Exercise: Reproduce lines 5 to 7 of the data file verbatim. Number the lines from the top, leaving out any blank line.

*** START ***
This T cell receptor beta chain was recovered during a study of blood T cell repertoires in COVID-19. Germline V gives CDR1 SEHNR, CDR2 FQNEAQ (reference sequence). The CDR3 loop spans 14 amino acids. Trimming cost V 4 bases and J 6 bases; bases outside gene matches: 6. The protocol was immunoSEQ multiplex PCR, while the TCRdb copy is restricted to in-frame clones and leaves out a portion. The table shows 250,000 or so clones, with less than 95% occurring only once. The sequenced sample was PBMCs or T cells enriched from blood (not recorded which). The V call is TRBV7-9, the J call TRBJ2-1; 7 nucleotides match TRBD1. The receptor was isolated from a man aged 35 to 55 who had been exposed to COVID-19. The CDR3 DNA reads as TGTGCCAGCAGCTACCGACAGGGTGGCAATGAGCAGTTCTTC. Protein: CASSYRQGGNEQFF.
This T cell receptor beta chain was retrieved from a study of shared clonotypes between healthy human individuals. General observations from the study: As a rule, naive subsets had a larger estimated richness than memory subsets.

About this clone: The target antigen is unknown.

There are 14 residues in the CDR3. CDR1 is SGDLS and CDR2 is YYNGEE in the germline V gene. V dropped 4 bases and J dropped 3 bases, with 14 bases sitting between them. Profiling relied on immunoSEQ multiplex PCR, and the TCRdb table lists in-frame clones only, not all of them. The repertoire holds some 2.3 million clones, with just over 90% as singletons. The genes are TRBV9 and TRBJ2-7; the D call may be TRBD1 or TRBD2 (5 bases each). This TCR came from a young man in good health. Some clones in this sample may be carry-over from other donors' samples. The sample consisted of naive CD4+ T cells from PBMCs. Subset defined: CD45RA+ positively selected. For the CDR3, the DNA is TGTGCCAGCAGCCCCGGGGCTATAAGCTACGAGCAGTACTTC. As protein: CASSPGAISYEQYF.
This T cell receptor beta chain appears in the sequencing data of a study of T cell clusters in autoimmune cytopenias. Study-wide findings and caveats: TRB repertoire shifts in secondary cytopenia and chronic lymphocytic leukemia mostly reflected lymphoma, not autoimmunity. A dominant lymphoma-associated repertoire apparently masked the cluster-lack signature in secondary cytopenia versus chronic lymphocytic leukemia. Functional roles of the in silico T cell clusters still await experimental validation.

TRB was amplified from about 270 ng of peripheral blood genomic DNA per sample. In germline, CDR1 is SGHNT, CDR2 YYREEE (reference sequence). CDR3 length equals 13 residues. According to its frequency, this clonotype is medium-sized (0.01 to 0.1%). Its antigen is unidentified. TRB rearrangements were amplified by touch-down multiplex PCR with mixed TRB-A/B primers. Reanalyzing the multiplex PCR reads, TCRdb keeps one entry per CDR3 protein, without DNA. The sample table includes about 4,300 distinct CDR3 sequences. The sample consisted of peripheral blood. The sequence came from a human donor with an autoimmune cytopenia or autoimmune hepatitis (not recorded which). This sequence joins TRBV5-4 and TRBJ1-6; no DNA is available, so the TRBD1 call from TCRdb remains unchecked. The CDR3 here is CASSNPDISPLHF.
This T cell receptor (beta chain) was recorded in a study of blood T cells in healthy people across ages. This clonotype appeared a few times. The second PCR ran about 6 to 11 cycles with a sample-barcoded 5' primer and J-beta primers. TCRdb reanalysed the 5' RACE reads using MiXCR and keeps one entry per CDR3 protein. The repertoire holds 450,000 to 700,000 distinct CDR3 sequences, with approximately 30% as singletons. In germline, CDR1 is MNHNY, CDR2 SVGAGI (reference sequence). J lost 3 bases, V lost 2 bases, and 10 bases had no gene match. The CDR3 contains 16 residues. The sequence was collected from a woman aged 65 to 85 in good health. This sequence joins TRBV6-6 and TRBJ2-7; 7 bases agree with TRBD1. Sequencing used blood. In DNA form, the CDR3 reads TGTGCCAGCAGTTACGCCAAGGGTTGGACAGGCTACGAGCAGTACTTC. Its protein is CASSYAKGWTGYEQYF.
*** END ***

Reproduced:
This T cell receptor beta chain appears in the sequencing data of a study of T cell clusters in autoimmune cytopenias. Study-wide findings and caveats: TRB repertoire shifts in secondary cytopenia and chronic lymphocytic leukemia mostly reflected lymphoma, not autoimmunity. A dominant lymphoma-associated repertoire apparently masked the cluster-lack signature in secondary cytopenia versus chronic lymphocytic leukemia. Functional roles of the in silico T cell clusters still await experimental validation.

TRB was amplified from about 270 ng of peripheral blood genomic DNA per sample. In germline, CDR1 is SGHNT, CDR2 YYREEE (reference sequence). CDR3 length equals 13 residues. According to its frequency, this clonotype is medium-sized (0.01 to 0.1%). Its antigen is unidentified. TRB rearrangements were amplified by touch-down multiplex PCR with mixed TRB-A/B primers. Reanalyzing the multiplex PCR reads, TCRdb keeps one entry per CDR3 protein, without DNA. The sample table includes about 4,300 distinct CDR3 sequences. The sample consisted of peripheral blood. The sequence came from a human donor with an autoimmune cytopenia or autoimmune hepatitis (not recorded which). This sequence joins TRBV5-4 and TRBJ1-6; no DNA is available, so the TRBD1 call from TCRdb remains unchecked. The CDR3 here is CASSNPDISPLHF.
This T cell receptor (beta chain) was recorded in a study of blood T cells in healthy people across ages. This clonotype appeared a few times. The second PCR ran about 6 to 11 cycles with a sample-barcoded 5' primer and J-beta primers. TCRdb reanalysed the 5' RACE reads using MiXCR and keeps one entry per CDR3 protein. The repertoire holds 450,000 to 700,000 distinct CDR3 sequences, with approximately 30% as singletons. In germline, CDR1 is MNHNY, CDR2 SVGAGI (reference sequence). J lost 3 bases, V lost 2 bases, and 10 bases had no gene match. The CDR3 contains 16 residues. The sequence was collected from a woman aged 65 to 85 in good health. This sequence joins TRBV6-6 and TRBJ2-7; 7 bases agree with TRBD1. Sequencing used blood. In DNA form, the CDR3 reads TGTGCCAGCAGTTACGCCAAGGGTTGGACAGGCTACGAGCAGTACTTC. Its protein is CASSYAKGWTGYEQYF.